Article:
We shouldn’t assume that central banks have switched their stance overnight, cautions Stephens. The new Fed Chair Jerome Powell “doesn’t seem to be any more hawkish than his predecessor Janet Yellen” and it is “not in anyone’s interests for rates to shoot up too fast”. More cynically, “the markets have been in charge for the last ten years and the Federal Reserve knows that they are very sensitive to changes in interest rates”.
Still, even he believes that the Fed will increase rates again this year, and that the Bank of England will do so as well “because Mark Carney wants to be seen to be falling in behind the Fed”. Such a move would also signal that “quantitative easing is a once-in-a-generation measure, not a regular policy”.
Avoid bonds, cash and highly indebted companies
Yet investors “are currently being somewhat complacent about the risk of inflation”, says Dan Kemp of Morningstar Investment Management, despite the possible consequences for a range of assets that have performed strongly in recent years. It seems “obvious” that bondholders will be hit if inflation starts to rise. Since most bonds pay a fixed rate of interest and repay a fixed amount of capital at maturity, which does not change in response to inflation, they are “often subject to negative sentiment as the real value of the bond declines”.
Investors may also want to avoid utilities, such as electricity and water companies, says Vohora. This is because they are the most bond-like type of shares, with investors buying them primarily for their dividend yield rather than capital growth. The prices that these firms can charge for their products and services are typically capped by regulators, limiting their ability to raise rates to try to grow their dividend faster. Higher interest rates will make the yields that they offer less attractive in comparison, and so their shares are likely to fall. (They also often carry significant amounts of debt and so their interest costs will rise as rates pick up.)
Stephens agrees that investors should reduce their exposure to all fixed-income assets, including gilts (UK government bonds) and Treasuries (US government debt). However, he warns that those holding riskier debt could be hit much harder. Since the global financial crisis large institutional investors, such as pension funds and insurance companies, who are compelled by regulations to hold a certain amount of bonds in their portfolios, have tried to get around the low yields on safe bonds by moving into higher-yielding areas, such as junk bonds and the debt of emerging market countries.
As a result the spread over Treasuries (the difference between the yield on riskier bonds and that of US Treasuries) has narrowed a lot. This could change once rates start to rise, meaning that demand for lower-quality debt could suffer more than expected, even if they offer higher yields than safer bonds. If rate rises make junk bonds much less attractive to investors, then this could have big implications for a large number of firms.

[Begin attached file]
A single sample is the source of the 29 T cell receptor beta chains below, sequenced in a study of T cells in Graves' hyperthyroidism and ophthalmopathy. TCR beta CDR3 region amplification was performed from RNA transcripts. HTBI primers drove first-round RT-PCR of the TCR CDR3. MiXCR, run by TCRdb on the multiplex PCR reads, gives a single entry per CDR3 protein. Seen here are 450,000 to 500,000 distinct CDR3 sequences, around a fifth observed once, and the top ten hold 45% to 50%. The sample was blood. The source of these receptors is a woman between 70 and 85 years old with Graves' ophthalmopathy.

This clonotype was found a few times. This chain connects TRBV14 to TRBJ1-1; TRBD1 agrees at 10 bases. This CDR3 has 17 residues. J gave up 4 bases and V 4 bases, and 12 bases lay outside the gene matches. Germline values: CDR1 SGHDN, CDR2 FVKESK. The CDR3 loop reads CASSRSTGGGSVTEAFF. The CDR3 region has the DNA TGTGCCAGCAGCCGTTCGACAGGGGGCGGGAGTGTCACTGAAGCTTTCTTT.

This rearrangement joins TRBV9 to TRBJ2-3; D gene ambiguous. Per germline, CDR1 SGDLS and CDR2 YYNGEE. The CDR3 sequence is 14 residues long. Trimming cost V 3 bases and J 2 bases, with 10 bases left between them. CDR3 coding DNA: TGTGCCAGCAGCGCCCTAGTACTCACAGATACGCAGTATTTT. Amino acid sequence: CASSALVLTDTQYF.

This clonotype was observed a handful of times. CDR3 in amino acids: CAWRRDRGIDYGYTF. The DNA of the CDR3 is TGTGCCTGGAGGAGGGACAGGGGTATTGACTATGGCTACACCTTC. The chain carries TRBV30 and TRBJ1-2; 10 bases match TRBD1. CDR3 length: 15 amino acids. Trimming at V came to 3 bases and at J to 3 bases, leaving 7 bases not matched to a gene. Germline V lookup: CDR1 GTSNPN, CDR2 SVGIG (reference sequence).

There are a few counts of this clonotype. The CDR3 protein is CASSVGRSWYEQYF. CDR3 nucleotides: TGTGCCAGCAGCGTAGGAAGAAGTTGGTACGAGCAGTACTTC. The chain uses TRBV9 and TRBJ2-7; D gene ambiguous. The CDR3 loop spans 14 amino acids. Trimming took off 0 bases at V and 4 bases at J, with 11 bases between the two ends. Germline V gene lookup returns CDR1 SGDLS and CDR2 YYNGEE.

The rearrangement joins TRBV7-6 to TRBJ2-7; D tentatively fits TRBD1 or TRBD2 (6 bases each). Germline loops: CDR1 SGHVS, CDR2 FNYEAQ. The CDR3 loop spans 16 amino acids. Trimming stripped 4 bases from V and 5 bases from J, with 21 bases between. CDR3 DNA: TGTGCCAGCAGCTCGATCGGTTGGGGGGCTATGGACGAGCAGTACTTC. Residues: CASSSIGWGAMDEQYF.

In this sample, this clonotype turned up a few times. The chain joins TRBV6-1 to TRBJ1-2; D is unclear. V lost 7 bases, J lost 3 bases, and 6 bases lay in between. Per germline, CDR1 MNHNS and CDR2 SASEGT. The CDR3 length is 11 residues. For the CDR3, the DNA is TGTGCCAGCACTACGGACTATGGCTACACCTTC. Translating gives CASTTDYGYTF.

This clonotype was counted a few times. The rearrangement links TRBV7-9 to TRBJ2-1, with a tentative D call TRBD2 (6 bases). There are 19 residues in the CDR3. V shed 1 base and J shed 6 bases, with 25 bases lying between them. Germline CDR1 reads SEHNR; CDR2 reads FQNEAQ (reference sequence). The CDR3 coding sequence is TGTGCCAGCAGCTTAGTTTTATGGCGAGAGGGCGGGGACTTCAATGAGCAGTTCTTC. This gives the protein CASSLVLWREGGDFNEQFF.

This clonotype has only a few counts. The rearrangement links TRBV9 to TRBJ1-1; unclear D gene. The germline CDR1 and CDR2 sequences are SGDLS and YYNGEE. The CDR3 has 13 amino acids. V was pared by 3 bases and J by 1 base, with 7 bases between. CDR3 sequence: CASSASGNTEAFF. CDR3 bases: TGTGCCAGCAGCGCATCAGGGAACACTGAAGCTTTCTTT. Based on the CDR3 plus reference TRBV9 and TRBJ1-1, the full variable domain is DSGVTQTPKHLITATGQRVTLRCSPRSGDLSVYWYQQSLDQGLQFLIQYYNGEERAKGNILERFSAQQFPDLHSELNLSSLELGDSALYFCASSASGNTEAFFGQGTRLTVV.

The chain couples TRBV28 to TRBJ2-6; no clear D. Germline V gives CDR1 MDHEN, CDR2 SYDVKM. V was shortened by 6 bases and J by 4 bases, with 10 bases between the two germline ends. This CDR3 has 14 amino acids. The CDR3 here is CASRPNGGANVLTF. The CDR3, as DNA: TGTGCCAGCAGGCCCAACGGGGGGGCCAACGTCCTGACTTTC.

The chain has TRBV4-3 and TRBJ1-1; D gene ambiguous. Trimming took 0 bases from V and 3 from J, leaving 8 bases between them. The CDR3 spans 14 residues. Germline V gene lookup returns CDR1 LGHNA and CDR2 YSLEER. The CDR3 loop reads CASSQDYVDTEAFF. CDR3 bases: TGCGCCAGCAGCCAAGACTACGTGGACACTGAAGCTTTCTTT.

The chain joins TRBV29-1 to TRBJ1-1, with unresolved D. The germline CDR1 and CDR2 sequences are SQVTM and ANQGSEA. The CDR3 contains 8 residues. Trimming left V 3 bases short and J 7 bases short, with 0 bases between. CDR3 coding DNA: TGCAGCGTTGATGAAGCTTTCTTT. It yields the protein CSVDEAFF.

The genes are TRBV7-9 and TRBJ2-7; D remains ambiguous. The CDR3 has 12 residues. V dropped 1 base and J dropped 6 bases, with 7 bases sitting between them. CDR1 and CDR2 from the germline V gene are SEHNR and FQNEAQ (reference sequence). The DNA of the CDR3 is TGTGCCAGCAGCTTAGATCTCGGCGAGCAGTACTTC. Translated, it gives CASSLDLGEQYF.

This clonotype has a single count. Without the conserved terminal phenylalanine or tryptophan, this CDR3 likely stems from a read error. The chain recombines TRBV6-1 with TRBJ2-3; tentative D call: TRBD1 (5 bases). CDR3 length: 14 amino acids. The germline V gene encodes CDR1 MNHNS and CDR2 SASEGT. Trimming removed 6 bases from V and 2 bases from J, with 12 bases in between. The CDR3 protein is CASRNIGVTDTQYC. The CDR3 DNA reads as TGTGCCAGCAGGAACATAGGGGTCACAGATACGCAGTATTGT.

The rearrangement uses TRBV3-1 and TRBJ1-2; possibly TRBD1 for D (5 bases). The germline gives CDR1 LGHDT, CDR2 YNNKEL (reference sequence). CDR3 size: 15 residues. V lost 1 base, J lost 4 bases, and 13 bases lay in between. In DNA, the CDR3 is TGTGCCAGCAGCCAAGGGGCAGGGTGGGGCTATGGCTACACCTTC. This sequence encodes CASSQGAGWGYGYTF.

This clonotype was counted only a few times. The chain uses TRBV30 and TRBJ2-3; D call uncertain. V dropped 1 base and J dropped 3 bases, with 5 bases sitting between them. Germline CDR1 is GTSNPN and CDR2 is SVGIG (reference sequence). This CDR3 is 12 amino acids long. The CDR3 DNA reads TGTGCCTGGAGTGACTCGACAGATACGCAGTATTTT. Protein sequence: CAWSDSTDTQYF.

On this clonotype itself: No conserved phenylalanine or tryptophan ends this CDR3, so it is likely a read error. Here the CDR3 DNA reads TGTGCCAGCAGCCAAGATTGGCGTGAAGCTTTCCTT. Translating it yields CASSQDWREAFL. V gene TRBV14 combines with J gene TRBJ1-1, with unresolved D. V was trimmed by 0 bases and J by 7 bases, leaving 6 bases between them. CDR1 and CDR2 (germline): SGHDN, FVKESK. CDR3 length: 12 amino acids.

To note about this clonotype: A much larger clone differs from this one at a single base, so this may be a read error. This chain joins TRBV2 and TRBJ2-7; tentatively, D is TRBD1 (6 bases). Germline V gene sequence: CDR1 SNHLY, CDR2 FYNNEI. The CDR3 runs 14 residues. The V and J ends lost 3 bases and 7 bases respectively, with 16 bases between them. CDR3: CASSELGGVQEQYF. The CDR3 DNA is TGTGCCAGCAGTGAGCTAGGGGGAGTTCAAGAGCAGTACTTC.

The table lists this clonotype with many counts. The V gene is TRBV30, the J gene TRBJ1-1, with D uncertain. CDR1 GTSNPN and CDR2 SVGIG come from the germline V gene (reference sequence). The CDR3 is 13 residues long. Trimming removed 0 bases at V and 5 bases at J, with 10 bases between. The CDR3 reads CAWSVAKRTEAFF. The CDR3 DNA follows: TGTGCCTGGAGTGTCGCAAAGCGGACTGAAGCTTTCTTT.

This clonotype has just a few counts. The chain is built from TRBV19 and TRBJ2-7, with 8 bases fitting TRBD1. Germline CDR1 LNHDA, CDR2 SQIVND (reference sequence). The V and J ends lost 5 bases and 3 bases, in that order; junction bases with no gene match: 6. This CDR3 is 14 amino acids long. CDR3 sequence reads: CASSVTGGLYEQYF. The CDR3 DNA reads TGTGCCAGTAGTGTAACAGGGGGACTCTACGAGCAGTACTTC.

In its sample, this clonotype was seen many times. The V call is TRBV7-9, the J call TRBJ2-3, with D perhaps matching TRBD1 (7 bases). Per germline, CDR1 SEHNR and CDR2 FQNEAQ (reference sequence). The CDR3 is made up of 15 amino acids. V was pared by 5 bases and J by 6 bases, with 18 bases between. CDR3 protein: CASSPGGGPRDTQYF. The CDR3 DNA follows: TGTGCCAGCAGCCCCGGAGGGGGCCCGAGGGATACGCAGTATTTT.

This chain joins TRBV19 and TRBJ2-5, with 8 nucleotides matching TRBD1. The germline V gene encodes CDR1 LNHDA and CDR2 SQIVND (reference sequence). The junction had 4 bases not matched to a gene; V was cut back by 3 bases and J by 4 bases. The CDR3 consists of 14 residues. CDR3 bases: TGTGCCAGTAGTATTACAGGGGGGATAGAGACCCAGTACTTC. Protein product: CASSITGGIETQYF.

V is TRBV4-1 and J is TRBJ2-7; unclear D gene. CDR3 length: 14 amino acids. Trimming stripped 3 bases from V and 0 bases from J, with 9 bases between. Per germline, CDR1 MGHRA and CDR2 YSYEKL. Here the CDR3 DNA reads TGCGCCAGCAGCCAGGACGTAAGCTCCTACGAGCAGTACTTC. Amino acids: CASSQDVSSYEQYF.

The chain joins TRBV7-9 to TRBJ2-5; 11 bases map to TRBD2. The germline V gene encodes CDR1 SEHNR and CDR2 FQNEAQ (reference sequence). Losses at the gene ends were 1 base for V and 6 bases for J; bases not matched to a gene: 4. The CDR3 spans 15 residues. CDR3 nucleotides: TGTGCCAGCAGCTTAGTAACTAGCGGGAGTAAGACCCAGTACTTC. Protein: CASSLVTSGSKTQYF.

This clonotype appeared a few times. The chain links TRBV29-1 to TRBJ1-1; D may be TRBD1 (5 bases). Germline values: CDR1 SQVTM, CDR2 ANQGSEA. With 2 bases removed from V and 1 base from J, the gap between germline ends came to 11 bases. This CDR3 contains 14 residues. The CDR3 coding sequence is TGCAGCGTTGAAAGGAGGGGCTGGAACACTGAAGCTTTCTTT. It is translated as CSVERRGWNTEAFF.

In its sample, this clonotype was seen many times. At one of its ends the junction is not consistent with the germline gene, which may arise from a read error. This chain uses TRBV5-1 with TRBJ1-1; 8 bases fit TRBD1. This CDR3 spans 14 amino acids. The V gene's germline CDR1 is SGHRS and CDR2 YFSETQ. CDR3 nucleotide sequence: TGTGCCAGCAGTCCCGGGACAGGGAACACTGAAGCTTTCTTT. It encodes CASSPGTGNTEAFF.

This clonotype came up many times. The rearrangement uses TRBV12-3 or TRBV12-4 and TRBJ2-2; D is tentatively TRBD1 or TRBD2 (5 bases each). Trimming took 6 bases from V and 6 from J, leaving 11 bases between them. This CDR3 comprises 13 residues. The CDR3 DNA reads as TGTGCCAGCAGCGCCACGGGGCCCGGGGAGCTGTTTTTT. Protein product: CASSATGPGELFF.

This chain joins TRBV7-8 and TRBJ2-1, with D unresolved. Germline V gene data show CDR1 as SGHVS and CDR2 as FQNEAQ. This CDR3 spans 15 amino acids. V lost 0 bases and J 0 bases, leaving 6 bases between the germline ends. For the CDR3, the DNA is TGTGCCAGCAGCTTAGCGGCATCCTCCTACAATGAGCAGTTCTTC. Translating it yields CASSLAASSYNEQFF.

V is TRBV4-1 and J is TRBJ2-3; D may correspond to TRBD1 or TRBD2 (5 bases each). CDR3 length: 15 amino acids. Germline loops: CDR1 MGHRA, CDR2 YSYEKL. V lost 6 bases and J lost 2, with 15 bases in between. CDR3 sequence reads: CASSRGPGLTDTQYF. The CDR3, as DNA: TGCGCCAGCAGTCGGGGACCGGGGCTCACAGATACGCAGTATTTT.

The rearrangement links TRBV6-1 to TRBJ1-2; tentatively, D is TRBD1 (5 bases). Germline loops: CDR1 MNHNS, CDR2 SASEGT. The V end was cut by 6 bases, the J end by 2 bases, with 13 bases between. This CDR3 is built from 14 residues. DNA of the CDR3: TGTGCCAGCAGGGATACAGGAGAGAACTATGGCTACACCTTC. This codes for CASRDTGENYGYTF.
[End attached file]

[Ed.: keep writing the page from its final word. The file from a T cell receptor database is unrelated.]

The ability to borrow large amounts of money has been good news for many “living dead companies” who have otherwise been forced to undergo major restructuring, or even bankruptcy. This suggests that rate hikes are going to be bad news for both the debt and shares of companies with large liabilities relative to their assets. The most obvious examples of such firms are “the weaker players on the high street, such as Carpetright and Debenhams”.
Inflation-linked bonds offer little value
During times of high inflation “many investors will immediately focus on inflation-linked bonds”, says Kemp. In the US, you can buy Treasury inflation protected securities (Tips). Like normal bonds, these pay an annual coupon, which is a fixed percentage of the face value. However, the face value is linked to the consumer price index (CPI), so any increase in prices will result in a higher coupon payment and a higher principal when it finally matures.
The UK equivalent is inflation-linked gilts, which work in the same way, although they are linked to the older retail price index (RPI) measure of inflation. (In practice, the market prices these bonds to reflect the expected difference between RPI and CPI.) But while they seem an obvious play on inflation, the big problem with relying on them to protect your wealth is that they offer a low real (inflation-adjusted) return, says Stephens.
At the moment, the real yield on ten-year US Tips is around 0.75%. The situation is even worse in the UK, where inflation-linked gilts offer sharply negative yields: the ten-year inflation-linked gilt offers a real yield of -1.75%. To some extent, that reflects the difference between the old RPI measure and the newer CPI one: if RPI is significantly higher than CPI over the next ten years, you may still preserve the value of your money in real terms (assuming CPI is what you care about – it is considered a more accurate measure of inflation than RPI, but not everybody would agree it reflects their cost of living).
Before the crisis, real yields on inflation-linked bonds were much higher – in 2007, Tips had a real yield of above 2% and inflation-linked gilts of above 1% (based on RPI). So yields on these have come down in line with interest rates. If rates go back up again, it’s likely that investors will demand higher real yields from inflation-linked bonds – and so their prices may fall along with other bonds.